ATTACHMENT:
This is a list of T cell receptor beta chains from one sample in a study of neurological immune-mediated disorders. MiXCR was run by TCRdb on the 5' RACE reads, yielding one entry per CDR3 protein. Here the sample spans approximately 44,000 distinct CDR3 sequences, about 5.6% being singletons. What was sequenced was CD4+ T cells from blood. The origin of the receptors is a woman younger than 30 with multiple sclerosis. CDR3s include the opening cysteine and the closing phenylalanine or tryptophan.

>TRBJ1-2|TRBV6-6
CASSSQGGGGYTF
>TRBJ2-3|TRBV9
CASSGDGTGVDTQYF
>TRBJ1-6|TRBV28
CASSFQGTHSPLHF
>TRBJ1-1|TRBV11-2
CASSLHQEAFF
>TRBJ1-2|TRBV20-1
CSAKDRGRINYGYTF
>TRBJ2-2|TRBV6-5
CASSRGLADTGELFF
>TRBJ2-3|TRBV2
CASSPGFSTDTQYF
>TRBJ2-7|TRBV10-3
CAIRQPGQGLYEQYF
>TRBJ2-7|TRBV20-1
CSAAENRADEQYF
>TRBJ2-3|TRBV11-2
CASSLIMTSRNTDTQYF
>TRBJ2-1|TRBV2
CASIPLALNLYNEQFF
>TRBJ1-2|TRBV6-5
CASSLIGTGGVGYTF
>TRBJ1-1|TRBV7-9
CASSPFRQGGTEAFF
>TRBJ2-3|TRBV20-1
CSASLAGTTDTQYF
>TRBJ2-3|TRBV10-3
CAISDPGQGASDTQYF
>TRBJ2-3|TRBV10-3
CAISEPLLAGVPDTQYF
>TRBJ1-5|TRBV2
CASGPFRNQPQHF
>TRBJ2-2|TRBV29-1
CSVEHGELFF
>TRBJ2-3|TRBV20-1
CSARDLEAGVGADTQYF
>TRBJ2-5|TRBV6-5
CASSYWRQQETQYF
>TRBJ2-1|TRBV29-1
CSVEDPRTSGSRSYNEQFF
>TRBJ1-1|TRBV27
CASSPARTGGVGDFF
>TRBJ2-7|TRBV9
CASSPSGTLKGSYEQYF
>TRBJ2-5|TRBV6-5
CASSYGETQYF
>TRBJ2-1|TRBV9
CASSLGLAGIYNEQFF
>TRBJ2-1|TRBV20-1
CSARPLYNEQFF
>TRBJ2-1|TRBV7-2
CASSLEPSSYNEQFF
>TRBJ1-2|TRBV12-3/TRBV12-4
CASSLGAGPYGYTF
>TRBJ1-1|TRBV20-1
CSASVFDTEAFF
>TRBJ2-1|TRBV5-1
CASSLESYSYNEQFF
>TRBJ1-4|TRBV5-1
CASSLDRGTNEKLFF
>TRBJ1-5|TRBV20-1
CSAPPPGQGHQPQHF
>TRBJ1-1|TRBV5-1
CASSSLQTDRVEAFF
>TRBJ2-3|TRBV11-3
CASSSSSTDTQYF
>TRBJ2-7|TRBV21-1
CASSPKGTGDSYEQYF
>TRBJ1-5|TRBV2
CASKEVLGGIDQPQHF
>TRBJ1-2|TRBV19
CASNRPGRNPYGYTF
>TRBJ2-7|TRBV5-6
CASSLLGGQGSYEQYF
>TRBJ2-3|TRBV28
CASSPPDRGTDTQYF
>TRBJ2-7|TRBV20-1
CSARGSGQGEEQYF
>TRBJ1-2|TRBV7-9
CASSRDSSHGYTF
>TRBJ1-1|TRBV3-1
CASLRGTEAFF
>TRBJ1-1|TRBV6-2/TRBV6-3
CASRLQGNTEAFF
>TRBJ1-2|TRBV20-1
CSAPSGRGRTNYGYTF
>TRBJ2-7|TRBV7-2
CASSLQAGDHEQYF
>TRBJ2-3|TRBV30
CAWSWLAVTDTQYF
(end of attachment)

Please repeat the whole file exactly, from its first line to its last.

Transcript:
This is a list of T cell receptor beta chains from one sample in a study of neurological immune-mediated disorders. MiXCR was run by TCRdb on the 5' RACE reads, yielding one entry per CDR3 protein. Here the sample spans approximately 44,000 distinct CDR3 sequences, about 5.6% being singletons. What was sequenced was CD4+ T cells from blood. The origin of the receptors is a woman younger than 30 with multiple sclerosis. CDR3s include the opening cysteine and the closing phenylalanine or tryptophan.

>TRBJ1-2|TRBV6-6
CASSSQGGGGYTF
>TRBJ2-3|TRBV9
CASSGDGTGVDTQYF
>TRBJ1-6|TRBV28
CASSFQGTHSPLHF
>TRBJ1-1|TRBV11-2
CASSLHQEAFF
>TRBJ1-2|TRBV20-1
CSAKDRGRINYGYTF
>TRBJ2-2|TRBV6-5
CASSRGLADTGELFF
>TRBJ2-3|TRBV2
CASSPGFSTDTQYF
>TRBJ2-7|TRBV10-3
CAIRQPGQGLYEQYF
>TRBJ2-7|TRBV20-1
CSAAENRADEQYF
>TRBJ2-3|TRBV11-2
CASSLIMTSRNTDTQYF
>TRBJ2-1|TRBV2
CASIPLALNLYNEQFF
>TRBJ1-2|TRBV6-5
CASSLIGTGGVGYTF
>TRBJ1-1|TRBV7-9
CASSPFRQGGTEAFF
>TRBJ2-3|TRBV20-1
CSASLAGTTDTQYF
>TRBJ2-3|TRBV10-3
CAISDPGQGASDTQYF
>TRBJ2-3|TRBV10-3
CAISEPLLAGVPDTQYF
>TRBJ1-5|TRBV2
CASGPFRNQPQHF
>TRBJ2-2|TRBV29-1
CSVEHGELFF
>TRBJ2-3|TRBV20-1
CSARDLEAGVGADTQYF
>TRBJ2-5|TRBV6-5
CASSYWRQQETQYF
>TRBJ2-1|TRBV29-1
CSVEDPRTSGSRSYNEQFF
>TRBJ1-1|TRBV27
CASSPARTGGVGDFF
>TRBJ2-7|TRBV9
CASSPSGTLKGSYEQYF
>TRBJ2-5|TRBV6-5
CASSYGETQYF
>TRBJ2-1|TRBV9
CASSLGLAGIYNEQFF
>TRBJ2-1|TRBV20-1
CSARPLYNEQFF
>TRBJ2-1|TRBV7-2
CASSLEPSSYNEQFF
>TRBJ1-2|TRBV12-3/TRBV12-4
CASSLGAGPYGYTF
>TRBJ1-1|TRBV20-1
CSASVFDTEAFF
>TRBJ2-1|TRBV5-1
CASSLESYSYNEQFF
>TRBJ1-4|TRBV5-1
CASSLDRGTNEKLFF
>TRBJ1-5|TRBV20-1
CSAPPPGQGHQPQHF
>TRBJ1-1|TRBV5-1
CASSSLQTDRVEAFF
>TRBJ2-3|TRBV11-3
CASSSSSTDTQYF
>TRBJ2-7|TRBV21-1
CASSPKGTGDSYEQYF
>TRBJ1-5|TRBV2
CASKEVLGGIDQPQHF
>TRBJ1-2|TRBV19
CASNRPGRNPYGYTF
>TRBJ2-7|TRBV5-6
CASSLLGGQGSYEQYF
>TRBJ2-3|TRBV28
CASSPPDRGTDTQYF
>TRBJ2-7|TRBV20-1
CSARGSGQGEEQYF
>TRBJ1-2|TRBV7-9
CASSRDSSHGYTF
>TRBJ1-1|TRBV3-1
CASLRGTEAFF
>TRBJ1-1|TRBV6-2/TRBV6-3
CASRLQGNTEAFF
>TRBJ1-2|TRBV20-1
CSAPSGRGRTNYGYTF
>TRBJ2-7|TRBV7-2
CASSLQAGDHEQYF
>TRBJ2-3|TRBV30
CAWSWLAVTDTQYF